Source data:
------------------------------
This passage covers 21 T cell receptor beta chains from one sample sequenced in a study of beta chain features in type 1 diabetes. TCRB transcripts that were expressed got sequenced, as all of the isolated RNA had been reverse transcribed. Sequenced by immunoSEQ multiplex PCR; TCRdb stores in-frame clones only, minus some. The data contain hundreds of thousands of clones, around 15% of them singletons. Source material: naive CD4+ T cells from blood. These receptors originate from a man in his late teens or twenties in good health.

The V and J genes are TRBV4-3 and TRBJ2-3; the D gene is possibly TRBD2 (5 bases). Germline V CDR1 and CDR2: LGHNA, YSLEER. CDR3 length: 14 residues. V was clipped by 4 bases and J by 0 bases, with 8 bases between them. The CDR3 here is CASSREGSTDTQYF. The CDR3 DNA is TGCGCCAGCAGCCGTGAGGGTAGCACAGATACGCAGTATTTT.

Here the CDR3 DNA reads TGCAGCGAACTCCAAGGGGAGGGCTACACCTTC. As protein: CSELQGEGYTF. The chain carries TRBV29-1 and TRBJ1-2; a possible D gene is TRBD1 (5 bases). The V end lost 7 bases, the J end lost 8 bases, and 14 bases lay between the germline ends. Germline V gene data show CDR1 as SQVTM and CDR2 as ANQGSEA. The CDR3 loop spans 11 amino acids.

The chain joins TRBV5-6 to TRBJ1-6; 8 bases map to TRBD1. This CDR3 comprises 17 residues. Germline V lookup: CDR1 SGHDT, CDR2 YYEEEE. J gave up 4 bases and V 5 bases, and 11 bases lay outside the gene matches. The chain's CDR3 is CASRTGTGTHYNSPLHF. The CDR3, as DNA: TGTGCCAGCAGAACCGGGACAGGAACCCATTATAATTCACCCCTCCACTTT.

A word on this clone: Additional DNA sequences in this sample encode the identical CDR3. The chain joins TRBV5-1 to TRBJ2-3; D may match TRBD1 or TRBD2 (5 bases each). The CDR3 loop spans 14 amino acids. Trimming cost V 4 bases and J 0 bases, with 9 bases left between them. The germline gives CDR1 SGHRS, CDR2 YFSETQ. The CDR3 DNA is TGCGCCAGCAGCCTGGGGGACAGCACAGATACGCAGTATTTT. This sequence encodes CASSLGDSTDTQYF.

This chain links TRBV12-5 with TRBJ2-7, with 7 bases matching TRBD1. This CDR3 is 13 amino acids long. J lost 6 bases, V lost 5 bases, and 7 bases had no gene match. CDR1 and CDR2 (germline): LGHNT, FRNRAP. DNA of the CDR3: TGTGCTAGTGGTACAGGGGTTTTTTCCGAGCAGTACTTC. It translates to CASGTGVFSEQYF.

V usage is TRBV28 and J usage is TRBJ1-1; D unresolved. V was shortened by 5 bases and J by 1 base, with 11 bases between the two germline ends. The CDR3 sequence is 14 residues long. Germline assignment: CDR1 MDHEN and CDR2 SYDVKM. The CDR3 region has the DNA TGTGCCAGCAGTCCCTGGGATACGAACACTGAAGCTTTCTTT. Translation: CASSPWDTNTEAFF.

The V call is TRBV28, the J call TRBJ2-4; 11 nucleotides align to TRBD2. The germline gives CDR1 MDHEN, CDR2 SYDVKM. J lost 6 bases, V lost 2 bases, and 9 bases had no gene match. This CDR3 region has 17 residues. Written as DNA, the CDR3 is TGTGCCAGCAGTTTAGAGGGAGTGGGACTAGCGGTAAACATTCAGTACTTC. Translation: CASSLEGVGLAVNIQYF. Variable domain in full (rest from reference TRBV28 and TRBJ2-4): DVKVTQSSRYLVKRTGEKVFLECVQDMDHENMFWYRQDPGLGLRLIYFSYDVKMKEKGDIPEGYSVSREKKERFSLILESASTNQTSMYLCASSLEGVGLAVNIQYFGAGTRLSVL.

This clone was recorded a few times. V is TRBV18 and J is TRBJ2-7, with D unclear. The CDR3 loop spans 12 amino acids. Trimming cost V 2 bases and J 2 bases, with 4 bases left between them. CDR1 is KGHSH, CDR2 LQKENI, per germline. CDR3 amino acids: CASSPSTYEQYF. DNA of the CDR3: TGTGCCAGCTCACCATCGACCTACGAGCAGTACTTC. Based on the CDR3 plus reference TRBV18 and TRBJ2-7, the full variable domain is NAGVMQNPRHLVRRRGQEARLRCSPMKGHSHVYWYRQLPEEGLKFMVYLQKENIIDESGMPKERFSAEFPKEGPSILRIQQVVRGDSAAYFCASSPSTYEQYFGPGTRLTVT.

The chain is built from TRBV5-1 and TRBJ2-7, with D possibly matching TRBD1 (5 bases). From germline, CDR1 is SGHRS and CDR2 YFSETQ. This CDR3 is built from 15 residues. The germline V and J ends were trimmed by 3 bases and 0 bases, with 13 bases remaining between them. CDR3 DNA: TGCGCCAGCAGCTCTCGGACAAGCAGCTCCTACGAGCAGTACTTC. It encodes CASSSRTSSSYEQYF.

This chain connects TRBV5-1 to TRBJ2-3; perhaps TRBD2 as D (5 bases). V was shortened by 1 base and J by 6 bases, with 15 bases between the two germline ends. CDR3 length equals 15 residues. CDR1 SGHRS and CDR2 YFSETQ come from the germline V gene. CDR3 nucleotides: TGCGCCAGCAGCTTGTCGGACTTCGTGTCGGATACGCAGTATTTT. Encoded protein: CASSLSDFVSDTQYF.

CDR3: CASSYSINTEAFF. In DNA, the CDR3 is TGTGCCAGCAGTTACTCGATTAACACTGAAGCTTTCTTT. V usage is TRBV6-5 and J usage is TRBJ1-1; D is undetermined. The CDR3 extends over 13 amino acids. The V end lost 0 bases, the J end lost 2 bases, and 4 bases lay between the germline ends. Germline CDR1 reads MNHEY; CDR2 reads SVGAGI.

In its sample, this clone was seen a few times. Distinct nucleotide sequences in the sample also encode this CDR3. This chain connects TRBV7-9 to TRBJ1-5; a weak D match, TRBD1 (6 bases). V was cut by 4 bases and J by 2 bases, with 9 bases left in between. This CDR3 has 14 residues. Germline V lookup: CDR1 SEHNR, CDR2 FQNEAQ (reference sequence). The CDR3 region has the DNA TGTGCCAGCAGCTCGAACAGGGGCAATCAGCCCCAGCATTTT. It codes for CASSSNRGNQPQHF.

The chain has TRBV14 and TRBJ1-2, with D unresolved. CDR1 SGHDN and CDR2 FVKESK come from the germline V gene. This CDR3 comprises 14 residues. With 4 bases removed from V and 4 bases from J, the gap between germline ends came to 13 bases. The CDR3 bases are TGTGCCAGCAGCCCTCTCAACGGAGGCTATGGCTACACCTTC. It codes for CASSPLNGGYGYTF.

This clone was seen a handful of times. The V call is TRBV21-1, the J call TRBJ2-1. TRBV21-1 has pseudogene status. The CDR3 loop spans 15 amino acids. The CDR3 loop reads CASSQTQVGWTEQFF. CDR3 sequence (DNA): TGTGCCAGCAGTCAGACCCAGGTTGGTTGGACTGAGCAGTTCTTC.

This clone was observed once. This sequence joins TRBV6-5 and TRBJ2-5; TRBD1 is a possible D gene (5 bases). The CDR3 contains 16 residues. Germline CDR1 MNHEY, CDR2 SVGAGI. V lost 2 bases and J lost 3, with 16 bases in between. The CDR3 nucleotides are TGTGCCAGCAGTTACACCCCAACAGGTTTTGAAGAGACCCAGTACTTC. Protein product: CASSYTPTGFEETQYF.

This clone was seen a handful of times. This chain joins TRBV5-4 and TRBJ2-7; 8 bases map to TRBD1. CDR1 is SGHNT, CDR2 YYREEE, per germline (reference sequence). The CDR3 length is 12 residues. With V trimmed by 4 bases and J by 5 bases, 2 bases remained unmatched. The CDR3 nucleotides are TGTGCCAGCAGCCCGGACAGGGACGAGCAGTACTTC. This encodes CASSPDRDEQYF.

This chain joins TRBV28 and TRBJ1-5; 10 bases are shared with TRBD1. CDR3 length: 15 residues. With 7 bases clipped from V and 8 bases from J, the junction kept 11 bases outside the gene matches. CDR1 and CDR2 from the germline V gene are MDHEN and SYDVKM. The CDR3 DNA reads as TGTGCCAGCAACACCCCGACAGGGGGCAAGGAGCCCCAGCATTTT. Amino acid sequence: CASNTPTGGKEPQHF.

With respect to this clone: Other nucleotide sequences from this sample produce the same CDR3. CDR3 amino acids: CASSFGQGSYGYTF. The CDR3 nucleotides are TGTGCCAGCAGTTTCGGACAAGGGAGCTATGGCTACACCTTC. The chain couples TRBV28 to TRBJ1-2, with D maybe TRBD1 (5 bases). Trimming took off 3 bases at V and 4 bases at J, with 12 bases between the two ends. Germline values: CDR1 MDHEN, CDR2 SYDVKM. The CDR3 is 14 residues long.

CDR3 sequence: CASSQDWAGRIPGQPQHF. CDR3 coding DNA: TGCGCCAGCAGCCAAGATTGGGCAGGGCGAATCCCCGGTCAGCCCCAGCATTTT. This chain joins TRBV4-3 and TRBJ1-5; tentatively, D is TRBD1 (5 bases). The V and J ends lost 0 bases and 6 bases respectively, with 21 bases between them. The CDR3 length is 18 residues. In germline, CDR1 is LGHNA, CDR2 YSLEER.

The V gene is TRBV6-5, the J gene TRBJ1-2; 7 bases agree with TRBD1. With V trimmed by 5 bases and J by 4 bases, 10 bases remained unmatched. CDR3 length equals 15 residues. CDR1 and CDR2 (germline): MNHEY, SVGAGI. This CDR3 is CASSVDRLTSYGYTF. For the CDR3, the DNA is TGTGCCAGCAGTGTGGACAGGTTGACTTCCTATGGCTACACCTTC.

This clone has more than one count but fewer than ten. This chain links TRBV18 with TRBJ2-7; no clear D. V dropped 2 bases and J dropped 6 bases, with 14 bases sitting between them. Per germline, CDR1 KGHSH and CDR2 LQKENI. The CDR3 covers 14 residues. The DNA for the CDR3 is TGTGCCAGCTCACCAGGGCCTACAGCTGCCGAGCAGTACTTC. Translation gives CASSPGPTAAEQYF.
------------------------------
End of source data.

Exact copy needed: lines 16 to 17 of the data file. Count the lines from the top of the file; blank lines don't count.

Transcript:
This clone was observed once. This sequence joins TRBV6-5 and TRBJ2-5; TRBD1 is a possible D gene (5 bases). The CDR3 contains 16 residues. Germline CDR1 MNHEY, CDR2 SVGAGI. V lost 2 bases and J lost 3, with 16 bases in between. The CDR3 nucleotides are TGTGCCAGCAGTTACACCCCAACAGGTTTTGAAGAGACCCAGTACTTC. Protein product: CASSYTPTGFEETQYF.

This clone was seen a handful of times. This chain joins TRBV5-4 and TRBJ2-7; 8 bases map to TRBD1. CDR1 is SGHNT, CDR2 YYREEE, per germline (reference sequence). The CDR3 length is 12 residues. With V trimmed by 4 bases and J by 5 bases, 2 bases remained unmatched. The CDR3 nucleotides are TGTGCCAGCAGCCCGGACAGGGACGAGCAGTACTTC. This encodes CASSPDRDEQYF.